Faith leader urges Oaklanders to vote in new leadership to stop the violence

In the wake of a recent uptick in deadly crimes in Oakland, a faith leader held a rally Wednesday evening to urge people to take action.

Bishop Bob Jackson said major changes are needed to bring some peace to the community.

His message to Oaklanders---they can not give up on their city. He called on them to do their part to help stop the violence.

In East Oakland, organizers served food along with a prayer for a community coping with homicides and violent crime.  

"We pray for the young men out there committing violent crimes. We pray for the condition of the city," Jackson said. 

Native Oaklanders said the violence in their city is unprecedented.

"I'm very sad about it. It's embarrassing," Juanita Walker said. "I have to be careful when I go out.  You have to watch when you're pumping gas. You have to watch when you're pumping gas, when you go to the grocery store, when you're leaving the bank."  

Organizers are asking Oaklanders to be pro-active and vote in new leadership, as well as become engaged and work with police in stopping the violence.

"They can do it anonymously. They don't have to identify who they are. They can just say what they've seen," said Jackson. 
"If they saw something, tell police about it so we can get these people off the street."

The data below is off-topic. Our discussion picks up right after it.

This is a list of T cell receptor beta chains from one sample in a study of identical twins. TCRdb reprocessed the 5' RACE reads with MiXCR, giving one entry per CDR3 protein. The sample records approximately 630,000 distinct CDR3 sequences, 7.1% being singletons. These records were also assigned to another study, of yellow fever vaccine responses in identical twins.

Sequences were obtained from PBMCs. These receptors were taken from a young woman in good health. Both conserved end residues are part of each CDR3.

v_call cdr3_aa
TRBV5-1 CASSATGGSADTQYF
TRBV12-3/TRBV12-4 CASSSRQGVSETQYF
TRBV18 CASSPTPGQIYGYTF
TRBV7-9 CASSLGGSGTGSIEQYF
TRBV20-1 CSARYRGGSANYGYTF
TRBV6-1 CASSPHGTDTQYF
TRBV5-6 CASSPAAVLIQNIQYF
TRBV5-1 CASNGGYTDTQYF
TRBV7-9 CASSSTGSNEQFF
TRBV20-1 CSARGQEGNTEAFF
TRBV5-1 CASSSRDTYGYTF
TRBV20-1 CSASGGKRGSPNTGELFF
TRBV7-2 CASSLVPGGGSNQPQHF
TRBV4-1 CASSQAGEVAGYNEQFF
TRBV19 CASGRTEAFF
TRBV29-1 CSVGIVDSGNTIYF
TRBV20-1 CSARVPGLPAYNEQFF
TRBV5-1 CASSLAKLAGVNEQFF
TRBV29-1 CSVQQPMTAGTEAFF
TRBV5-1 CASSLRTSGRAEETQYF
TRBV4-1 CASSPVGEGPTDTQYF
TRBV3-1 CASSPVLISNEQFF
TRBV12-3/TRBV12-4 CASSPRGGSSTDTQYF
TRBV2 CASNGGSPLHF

Crime is taking a toll in various parts of Oakland.

At Jack London Square, the management at Scott's Seafood said there have been cancelations on weekends for the past six months, anywhere from 5 to 20.  

"Some people are afraid and it's regrettable.  We want to get as many people as possible," said manager Daniel Linhart, "As crime rises in Oakland, inevitably it's going to affect us."

The restaurant itself has been vandalized in recent months. One manager said a customer's car was broken into around 11:30 a.m. Wednesday.   She said car burglaries happen nearby several times a week. She's been a victim.

"Last month, my car got broken into three times already. It's just a scary thing get out of work and the first thing you notice and see is someone broke into your car," said manager Martha Ferrel. "There are days that I do feel safe. Then there are days I don't feel safe at all."

Back at the community rally, Jackson said there is optimism and determination that Oakland will get through this and see better days,
"We can do something about it but we have to come together in order to do it."

He urged people to vet political candidates carefully and to vote next month. He said each person can make a difference.  

Amber Lee is a reporter with KTVU. Email Amber at or text/leave message at 510-599-3922. Follow her on Facebook @AmberKTVU,  Instagram @AmberKTVU  or Twitter @AmberKTVU